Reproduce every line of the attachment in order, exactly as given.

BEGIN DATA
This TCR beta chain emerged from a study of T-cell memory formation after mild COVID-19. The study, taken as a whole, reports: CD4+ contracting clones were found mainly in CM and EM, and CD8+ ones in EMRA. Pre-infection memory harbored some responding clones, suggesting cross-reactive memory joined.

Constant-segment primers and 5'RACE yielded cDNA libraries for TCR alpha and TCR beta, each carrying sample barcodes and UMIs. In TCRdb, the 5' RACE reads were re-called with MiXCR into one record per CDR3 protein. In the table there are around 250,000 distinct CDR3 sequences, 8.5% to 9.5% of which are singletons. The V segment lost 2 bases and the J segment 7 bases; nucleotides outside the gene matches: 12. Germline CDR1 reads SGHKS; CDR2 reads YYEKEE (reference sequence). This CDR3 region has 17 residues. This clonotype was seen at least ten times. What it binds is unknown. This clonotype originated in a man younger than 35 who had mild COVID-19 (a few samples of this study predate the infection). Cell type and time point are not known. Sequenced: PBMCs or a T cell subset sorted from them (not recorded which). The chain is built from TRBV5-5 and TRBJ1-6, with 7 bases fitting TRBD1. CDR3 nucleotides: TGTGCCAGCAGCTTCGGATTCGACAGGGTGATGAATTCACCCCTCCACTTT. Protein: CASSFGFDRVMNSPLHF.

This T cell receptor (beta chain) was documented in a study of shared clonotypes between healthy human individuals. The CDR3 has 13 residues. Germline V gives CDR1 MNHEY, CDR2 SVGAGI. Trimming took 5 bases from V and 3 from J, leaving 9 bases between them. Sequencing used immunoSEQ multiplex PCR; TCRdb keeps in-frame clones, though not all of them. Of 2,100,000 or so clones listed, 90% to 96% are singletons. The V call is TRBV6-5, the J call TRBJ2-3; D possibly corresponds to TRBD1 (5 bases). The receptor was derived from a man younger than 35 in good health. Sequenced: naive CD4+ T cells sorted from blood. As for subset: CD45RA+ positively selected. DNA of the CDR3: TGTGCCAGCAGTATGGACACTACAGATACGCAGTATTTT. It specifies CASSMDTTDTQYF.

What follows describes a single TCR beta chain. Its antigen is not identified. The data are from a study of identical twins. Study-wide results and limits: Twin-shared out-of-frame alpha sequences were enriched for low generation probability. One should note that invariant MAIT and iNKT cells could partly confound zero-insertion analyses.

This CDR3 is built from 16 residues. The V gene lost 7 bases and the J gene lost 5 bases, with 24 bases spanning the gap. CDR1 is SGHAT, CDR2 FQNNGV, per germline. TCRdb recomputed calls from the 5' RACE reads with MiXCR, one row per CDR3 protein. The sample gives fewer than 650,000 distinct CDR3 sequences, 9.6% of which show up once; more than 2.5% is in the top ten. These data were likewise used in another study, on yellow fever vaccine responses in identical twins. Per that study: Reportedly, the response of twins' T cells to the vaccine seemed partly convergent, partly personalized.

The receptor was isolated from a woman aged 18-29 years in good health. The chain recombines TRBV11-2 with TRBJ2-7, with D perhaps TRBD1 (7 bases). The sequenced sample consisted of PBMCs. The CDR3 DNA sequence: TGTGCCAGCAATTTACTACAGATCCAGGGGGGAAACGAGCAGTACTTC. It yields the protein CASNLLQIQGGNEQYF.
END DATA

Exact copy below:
This TCR beta chain emerged from a study of T-cell memory formation after mild COVID-19. The study, taken as a whole, reports: CD4+ contracting clones were found mainly in CM and EM, and CD8+ ones in EMRA. Pre-infection memory harbored some responding clones, suggesting cross-reactive memory joined.

Constant-segment primers and 5'RACE yielded cDNA libraries for TCR alpha and TCR beta, each carrying sample barcodes and UMIs. In TCRdb, the 5' RACE reads were re-called with MiXCR into one record per CDR3 protein. In the table there are around 250,000 distinct CDR3 sequences, 8.5% to 9.5% of which are singletons. The V segment lost 2 bases and the J segment 7 bases; nucleotides outside the gene matches: 12. Germline CDR1 reads SGHKS; CDR2 reads YYEKEE (reference sequence). This CDR3 region has 17 residues. This clonotype was seen at least ten times. What it binds is unknown. This clonotype originated in a man younger than 35 who had mild COVID-19 (a few samples of this study predate the infection). Cell type and time point are not known. Sequenced: PBMCs or a T cell subset sorted from them (not recorded which). The chain is built from TRBV5-5 and TRBJ1-6, with 7 bases fitting TRBD1. CDR3 nucleotides: TGTGCCAGCAGCTTCGGATTCGACAGGGTGATGAATTCACCCCTCCACTTT. Protein: CASSFGFDRVMNSPLHF.

This T cell receptor (beta chain) was documented in a study of shared clonotypes between healthy human individuals. The CDR3 has 13 residues. Germline V gives CDR1 MNHEY, CDR2 SVGAGI. Trimming took 5 bases from V and 3 from J, leaving 9 bases between them. Sequencing used immunoSEQ multiplex PCR; TCRdb keeps in-frame clones, though not all of them. Of 2,100,000 or so clones listed, 90% to 96% are singletons. The V call is TRBV6-5, the J call TRBJ2-3; D possibly corresponds to TRBD1 (5 bases). The receptor was derived from a man younger than 35 in good health. Sequenced: naive CD4+ T cells sorted from blood. As for subset: CD45RA+ positively selected. DNA of the CDR3: TGTGCCAGCAGTATGGACACTACAGATACGCAGTATTTT. It specifies CASSMDTTDTQYF.

What follows describes a single TCR beta chain. Its antigen is not identified. The data are from a study of identical twins. Study-wide results and limits: Twin-shared out-of-frame alpha sequences were enriched for low generation probability. One should note that invariant MAIT and iNKT cells could partly confound zero-insertion analyses.

This CDR3 is built from 16 residues. The V gene lost 7 bases and the J gene lost 5 bases, with 24 bases spanning the gap. CDR1 is SGHAT, CDR2 FQNNGV, per germline. TCRdb recomputed calls from the 5' RACE reads with MiXCR, one row per CDR3 protein. The sample gives fewer than 650,000 distinct CDR3 sequences, 9.6% of which show up once; more than 2.5% is in the top ten. These data were likewise used in another study, on yellow fever vaccine responses in identical twins. Per that study: Reportedly, the response of twins' T cells to the vaccine seemed partly convergent, partly personalized.

The receptor was isolated from a woman aged 18-29 years in good health. The chain recombines TRBV11-2 with TRBJ2-7, with D perhaps TRBD1 (7 bases). The sequenced sample consisted of PBMCs. The CDR3 DNA sequence: TGTGCCAGCAATTTACTACAGATCCAGGGGGGAAACGAGCAGTACTTC. It yields the protein CASNLLQIQGGNEQYF.